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Collecting flower names    

By Ansie Baird    

Chrysanthemum, I say, letting the name    

Melt on the tongue like toffee.    

Delphinium, hibiscus, hollyhock, these    

words and marigold bundle in my head.    

Their sounds mean more to me than scent    

or hue. I do not need to pluck them from    

the earth, cutting and pruning, placing them    

in vases, to savor their elaborate syllables.

Once long ago a small boy said:    

There are flowers in my yard named    

for your daughter Cynthia. There are?    

I asked, incredulous. Which ones are those?    

For Cynthia, he said, pointing out forsythia,    

its golden boughs gilding the picket fence.    

Whenever since I see forsythia,    

I murmur Cynthia. Oh, there she is.    

Nor do I skip the fragrant hyacinth,    

which sounds a lot to me like ITALIC Hiya Cynth.    

My lucky girl, to be defined by flowers.    

As I sink down in dark these winter days,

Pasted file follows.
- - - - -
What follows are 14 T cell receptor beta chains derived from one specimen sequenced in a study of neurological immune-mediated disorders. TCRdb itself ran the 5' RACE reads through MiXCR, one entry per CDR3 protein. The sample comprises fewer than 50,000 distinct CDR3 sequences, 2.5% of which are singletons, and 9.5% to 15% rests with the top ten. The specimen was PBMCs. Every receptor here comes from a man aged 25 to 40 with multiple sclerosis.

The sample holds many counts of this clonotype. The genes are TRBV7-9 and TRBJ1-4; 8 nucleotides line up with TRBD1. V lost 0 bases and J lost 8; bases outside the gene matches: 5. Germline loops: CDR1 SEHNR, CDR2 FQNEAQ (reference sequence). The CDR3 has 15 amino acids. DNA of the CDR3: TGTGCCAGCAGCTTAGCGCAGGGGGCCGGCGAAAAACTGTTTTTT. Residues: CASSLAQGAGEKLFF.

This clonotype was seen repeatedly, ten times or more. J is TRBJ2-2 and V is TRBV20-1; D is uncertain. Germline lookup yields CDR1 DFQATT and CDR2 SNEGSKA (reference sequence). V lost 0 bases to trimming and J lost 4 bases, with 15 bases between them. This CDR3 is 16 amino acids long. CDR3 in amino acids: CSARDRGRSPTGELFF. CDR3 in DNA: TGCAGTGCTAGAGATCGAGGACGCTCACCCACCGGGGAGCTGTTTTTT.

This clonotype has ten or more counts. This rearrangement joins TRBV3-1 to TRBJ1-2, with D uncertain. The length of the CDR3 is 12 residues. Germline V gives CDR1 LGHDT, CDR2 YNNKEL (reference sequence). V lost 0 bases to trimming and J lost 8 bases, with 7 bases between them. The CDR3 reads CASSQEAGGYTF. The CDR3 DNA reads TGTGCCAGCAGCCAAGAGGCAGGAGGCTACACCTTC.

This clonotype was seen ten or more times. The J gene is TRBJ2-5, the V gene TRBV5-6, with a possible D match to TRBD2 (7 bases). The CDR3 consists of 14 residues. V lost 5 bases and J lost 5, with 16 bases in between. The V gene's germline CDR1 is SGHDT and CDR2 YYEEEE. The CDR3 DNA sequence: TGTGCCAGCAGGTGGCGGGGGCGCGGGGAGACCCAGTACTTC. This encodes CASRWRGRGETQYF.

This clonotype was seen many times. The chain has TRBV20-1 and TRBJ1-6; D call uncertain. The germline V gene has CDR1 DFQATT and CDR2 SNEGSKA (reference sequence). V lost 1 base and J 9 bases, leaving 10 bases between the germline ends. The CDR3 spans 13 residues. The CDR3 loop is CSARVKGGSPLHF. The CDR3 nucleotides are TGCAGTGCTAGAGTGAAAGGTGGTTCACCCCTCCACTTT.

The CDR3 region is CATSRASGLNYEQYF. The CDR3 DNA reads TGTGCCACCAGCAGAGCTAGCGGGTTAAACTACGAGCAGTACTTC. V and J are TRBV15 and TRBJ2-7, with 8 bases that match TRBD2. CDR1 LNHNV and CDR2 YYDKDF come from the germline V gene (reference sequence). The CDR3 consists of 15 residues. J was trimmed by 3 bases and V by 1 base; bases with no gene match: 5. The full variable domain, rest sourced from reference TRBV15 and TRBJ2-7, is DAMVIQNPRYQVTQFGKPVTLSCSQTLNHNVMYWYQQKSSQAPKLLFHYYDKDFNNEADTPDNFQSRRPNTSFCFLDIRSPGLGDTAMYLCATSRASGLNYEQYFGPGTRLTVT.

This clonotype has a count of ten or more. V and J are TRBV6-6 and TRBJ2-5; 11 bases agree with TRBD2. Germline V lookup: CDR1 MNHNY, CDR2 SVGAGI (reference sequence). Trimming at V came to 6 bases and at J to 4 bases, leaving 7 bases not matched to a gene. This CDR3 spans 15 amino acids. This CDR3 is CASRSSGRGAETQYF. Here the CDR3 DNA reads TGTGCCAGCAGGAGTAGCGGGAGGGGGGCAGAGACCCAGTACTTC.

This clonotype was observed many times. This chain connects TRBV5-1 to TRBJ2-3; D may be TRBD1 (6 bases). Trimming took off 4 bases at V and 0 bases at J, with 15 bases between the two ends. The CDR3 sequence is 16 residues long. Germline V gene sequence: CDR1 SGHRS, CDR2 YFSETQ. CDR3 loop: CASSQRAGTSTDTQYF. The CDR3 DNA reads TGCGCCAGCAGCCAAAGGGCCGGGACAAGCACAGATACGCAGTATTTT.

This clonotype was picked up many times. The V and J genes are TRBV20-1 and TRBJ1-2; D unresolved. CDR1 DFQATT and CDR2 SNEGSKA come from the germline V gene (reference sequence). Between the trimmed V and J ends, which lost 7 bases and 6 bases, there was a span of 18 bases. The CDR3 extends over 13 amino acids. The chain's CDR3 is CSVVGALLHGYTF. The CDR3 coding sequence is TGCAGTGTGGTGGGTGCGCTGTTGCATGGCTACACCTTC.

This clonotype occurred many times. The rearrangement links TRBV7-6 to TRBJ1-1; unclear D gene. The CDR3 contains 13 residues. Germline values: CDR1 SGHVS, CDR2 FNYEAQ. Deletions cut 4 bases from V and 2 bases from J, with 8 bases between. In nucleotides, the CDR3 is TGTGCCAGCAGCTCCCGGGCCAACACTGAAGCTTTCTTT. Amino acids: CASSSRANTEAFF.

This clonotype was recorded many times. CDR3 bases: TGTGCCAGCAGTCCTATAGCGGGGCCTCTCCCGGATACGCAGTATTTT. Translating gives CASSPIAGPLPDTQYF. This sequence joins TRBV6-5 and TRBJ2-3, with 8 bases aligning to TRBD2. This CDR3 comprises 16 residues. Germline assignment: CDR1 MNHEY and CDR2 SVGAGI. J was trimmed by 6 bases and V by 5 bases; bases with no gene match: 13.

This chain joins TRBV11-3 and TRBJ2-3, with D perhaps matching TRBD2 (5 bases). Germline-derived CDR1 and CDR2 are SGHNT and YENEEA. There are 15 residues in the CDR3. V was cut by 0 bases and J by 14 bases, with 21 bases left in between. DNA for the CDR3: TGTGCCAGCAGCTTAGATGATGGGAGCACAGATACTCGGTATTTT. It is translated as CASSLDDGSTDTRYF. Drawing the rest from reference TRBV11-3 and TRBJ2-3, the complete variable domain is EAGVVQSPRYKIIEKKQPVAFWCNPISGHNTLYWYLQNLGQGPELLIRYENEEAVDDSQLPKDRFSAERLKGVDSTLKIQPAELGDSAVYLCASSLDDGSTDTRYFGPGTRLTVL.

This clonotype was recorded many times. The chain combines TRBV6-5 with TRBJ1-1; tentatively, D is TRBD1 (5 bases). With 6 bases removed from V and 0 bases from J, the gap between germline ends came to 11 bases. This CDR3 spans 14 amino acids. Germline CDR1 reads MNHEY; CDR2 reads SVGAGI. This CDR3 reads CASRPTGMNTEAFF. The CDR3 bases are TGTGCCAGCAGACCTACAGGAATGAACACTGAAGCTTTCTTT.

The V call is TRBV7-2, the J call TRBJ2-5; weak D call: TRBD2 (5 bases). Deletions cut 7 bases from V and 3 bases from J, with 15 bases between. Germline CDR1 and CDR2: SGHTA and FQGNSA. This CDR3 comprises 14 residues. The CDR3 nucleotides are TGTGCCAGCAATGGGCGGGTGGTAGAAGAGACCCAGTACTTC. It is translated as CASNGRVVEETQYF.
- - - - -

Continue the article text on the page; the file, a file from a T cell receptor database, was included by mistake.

I gather flowers by their vibrant names    

To keep me company within my house:    

laurel, larkspur, trillium, I say out loud.    

Geranium, begonia, columbine. Look,    

they fill and overflow the crystal bowls    

my mother left to me. Abundantly,    

they bow and bend, invisible.    

ANSIE BAIRD will join poet Lisa Wiley in a Just Buffalo Literary Cafe reading at 7:30 p.m. Wednesday at the Center for Inquiry, 1310 Sweet Home Road in Amherst. The poet-in-residence at Buffalo Seminary and a co-editor of Earth's Daughters magazine, her full-length collection of poems "In Advance of All Parting" won the 2009 White Pine Poetry Prize.